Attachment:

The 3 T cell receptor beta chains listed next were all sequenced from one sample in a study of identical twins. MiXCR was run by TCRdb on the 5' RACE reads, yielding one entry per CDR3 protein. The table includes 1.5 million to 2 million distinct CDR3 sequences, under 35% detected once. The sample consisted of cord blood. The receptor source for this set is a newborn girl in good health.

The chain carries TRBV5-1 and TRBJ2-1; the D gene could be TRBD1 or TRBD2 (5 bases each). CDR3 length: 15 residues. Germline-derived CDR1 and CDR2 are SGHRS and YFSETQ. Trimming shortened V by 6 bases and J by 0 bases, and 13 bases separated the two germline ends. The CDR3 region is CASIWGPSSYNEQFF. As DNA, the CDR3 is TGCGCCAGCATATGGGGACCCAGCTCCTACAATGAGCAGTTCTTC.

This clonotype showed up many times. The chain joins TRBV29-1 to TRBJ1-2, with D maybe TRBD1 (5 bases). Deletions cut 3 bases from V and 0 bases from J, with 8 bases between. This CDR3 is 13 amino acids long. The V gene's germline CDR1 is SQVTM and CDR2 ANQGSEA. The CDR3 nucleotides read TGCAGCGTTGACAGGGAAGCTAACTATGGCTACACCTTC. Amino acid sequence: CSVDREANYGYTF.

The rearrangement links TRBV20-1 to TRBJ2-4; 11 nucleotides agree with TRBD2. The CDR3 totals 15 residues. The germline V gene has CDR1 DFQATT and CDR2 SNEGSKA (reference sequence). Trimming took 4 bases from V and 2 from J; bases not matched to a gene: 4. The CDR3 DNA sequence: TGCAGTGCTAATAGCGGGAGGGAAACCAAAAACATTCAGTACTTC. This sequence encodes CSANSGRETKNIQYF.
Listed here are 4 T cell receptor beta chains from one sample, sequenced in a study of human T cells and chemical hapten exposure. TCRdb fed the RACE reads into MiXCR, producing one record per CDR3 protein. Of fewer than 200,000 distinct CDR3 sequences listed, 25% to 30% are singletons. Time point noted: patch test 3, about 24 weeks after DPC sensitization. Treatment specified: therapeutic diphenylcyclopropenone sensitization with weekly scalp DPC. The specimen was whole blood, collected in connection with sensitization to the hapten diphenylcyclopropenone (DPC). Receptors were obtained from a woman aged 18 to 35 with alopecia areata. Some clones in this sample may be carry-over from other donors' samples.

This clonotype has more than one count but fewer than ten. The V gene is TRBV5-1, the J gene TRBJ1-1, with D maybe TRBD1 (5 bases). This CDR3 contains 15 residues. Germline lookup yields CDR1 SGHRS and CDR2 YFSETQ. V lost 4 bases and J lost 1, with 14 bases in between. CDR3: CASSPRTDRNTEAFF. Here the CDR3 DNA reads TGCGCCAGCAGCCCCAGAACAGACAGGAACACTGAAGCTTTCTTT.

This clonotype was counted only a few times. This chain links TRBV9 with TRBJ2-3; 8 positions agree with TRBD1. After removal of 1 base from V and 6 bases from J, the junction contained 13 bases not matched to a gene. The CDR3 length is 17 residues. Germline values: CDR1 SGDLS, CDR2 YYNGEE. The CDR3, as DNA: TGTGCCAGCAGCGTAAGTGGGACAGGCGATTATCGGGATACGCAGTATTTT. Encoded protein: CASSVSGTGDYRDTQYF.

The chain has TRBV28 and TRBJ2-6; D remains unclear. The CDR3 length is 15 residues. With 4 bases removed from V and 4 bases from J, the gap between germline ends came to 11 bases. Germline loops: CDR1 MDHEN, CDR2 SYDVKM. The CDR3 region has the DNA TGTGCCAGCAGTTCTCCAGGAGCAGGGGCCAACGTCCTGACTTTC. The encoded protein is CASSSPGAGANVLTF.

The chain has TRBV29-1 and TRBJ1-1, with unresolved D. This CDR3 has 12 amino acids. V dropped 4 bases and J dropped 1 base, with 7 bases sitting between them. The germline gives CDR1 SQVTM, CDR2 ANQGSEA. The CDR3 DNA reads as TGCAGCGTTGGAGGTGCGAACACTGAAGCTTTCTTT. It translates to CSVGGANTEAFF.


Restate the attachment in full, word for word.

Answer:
The 3 T cell receptor beta chains listed next were all sequenced from one sample in a study of identical twins. MiXCR was run by TCRdb on the 5' RACE reads, yielding one entry per CDR3 protein. The table includes 1.5 million to 2 million distinct CDR3 sequences, under 35% detected once. The sample consisted of cord blood. The receptor source for this set is a newborn girl in good health.

The chain carries TRBV5-1 and TRBJ2-1; the D gene could be TRBD1 or TRBD2 (5 bases each). CDR3 length: 15 residues. Germline-derived CDR1 and CDR2 are SGHRS and YFSETQ. Trimming shortened V by 6 bases and J by 0 bases, and 13 bases separated the two germline ends. The CDR3 region is CASIWGPSSYNEQFF. As DNA, the CDR3 is TGCGCCAGCATATGGGGACCCAGCTCCTACAATGAGCAGTTCTTC.

This clonotype showed up many times. The chain joins TRBV29-1 to TRBJ1-2, with D maybe TRBD1 (5 bases). Deletions cut 3 bases from V and 0 bases from J, with 8 bases between. This CDR3 is 13 amino acids long. The V gene's germline CDR1 is SQVTM and CDR2 ANQGSEA. The CDR3 nucleotides read TGCAGCGTTGACAGGGAAGCTAACTATGGCTACACCTTC. Amino acid sequence: CSVDREANYGYTF.

The rearrangement links TRBV20-1 to TRBJ2-4; 11 nucleotides agree with TRBD2. The CDR3 totals 15 residues. The germline V gene has CDR1 DFQATT and CDR2 SNEGSKA (reference sequence). Trimming took 4 bases from V and 2 from J; bases not matched to a gene: 4. The CDR3 DNA sequence: TGCAGTGCTAATAGCGGGAGGGAAACCAAAAACATTCAGTACTTC. This sequence encodes CSANSGRETKNIQYF.
Listed here are 4 T cell receptor beta chains from one sample, sequenced in a study of human T cells and chemical hapten exposure. TCRdb fed the RACE reads into MiXCR, producing one record per CDR3 protein. Of fewer than 200,000 distinct CDR3 sequences listed, 25% to 30% are singletons. Time point noted: patch test 3, about 24 weeks after DPC sensitization. Treatment specified: therapeutic diphenylcyclopropenone sensitization with weekly scalp DPC. The specimen was whole blood, collected in connection with sensitization to the hapten diphenylcyclopropenone (DPC). Receptors were obtained from a woman aged 18 to 35 with alopecia areata. Some clones in this sample may be carry-over from other donors' samples.

This clonotype has more than one count but fewer than ten. The V gene is TRBV5-1, the J gene TRBJ1-1, with D maybe TRBD1 (5 bases). This CDR3 contains 15 residues. Germline lookup yields CDR1 SGHRS and CDR2 YFSETQ. V lost 4 bases and J lost 1, with 14 bases in between. CDR3: CASSPRTDRNTEAFF. Here the CDR3 DNA reads TGCGCCAGCAGCCCCAGAACAGACAGGAACACTGAAGCTTTCTTT.

This clonotype was counted only a few times. This chain links TRBV9 with TRBJ2-3; 8 positions agree with TRBD1. After removal of 1 base from V and 6 bases from J, the junction contained 13 bases not matched to a gene. The CDR3 length is 17 residues. Germline values: CDR1 SGDLS, CDR2 YYNGEE. The CDR3, as DNA: TGTGCCAGCAGCGTAAGTGGGACAGGCGATTATCGGGATACGCAGTATTTT. Encoded protein: CASSVSGTGDYRDTQYF.

The chain has TRBV28 and TRBJ2-6; D remains unclear. The CDR3 length is 15 residues. With 4 bases removed from V and 4 bases from J, the gap between germline ends came to 11 bases. Germline loops: CDR1 MDHEN, CDR2 SYDVKM. The CDR3 region has the DNA TGTGCCAGCAGTTCTCCAGGAGCAGGGGCCAACGTCCTGACTTTC. The encoded protein is CASSSPGAGANVLTF.

The chain has TRBV29-1 and TRBJ1-1, with unresolved D. This CDR3 has 12 amino acids. V dropped 4 bases and J dropped 1 base, with 7 bases sitting between them. The germline gives CDR1 SQVTM, CDR2 ANQGSEA. The CDR3 DNA reads as TGCAGCGTTGGAGGTGCGAACACTGAAGCTTTCTTT. It translates to CSVGGANTEAFF.